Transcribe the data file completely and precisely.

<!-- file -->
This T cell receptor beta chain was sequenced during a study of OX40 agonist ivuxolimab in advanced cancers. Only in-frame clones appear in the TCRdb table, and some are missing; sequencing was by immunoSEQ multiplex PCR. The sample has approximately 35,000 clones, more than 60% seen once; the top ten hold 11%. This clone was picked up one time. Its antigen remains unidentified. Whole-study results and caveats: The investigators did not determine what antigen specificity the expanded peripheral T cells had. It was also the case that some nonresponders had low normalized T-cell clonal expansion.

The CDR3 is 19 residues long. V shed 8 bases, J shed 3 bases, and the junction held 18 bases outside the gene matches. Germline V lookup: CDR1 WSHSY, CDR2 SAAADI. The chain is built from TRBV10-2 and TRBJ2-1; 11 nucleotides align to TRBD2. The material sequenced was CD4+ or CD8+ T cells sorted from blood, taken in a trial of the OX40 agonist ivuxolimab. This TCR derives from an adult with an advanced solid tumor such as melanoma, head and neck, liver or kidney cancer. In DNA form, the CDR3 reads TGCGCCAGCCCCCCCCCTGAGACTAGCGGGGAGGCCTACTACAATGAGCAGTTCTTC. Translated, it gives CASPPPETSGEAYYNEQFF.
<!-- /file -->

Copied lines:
This T cell receptor beta chain was sequenced during a study of OX40 agonist ivuxolimab in advanced cancers. Only in-frame clones appear in the TCRdb table, and some are missing; sequencing was by immunoSEQ multiplex PCR. The sample has approximately 35,000 clones, more than 60% seen once; the top ten hold 11%. This clone was picked up one time. Its antigen remains unidentified. Whole-study results and caveats: The investigators did not determine what antigen specificity the expanded peripheral T cells had. It was also the case that some nonresponders had low normalized T-cell clonal expansion.

The CDR3 is 19 residues long. V shed 8 bases, J shed 3 bases, and the junction held 18 bases outside the gene matches. Germline V lookup: CDR1 WSHSY, CDR2 SAAADI. The chain is built from TRBV10-2 and TRBJ2-1; 11 nucleotides align to TRBD2. The material sequenced was CD4+ or CD8+ T cells sorted from blood, taken in a trial of the OX40 agonist ivuxolimab. This TCR derives from an adult with an advanced solid tumor such as melanoma, head and neck, liver or kidney cancer. In DNA form, the CDR3 reads TGCGCCAGCCCCCCCCCTGAGACTAGCGGGGAGGCCTACTACAATGAGCAGTTCTTC. Translated, it gives CASPPPETSGEAYYNEQFF.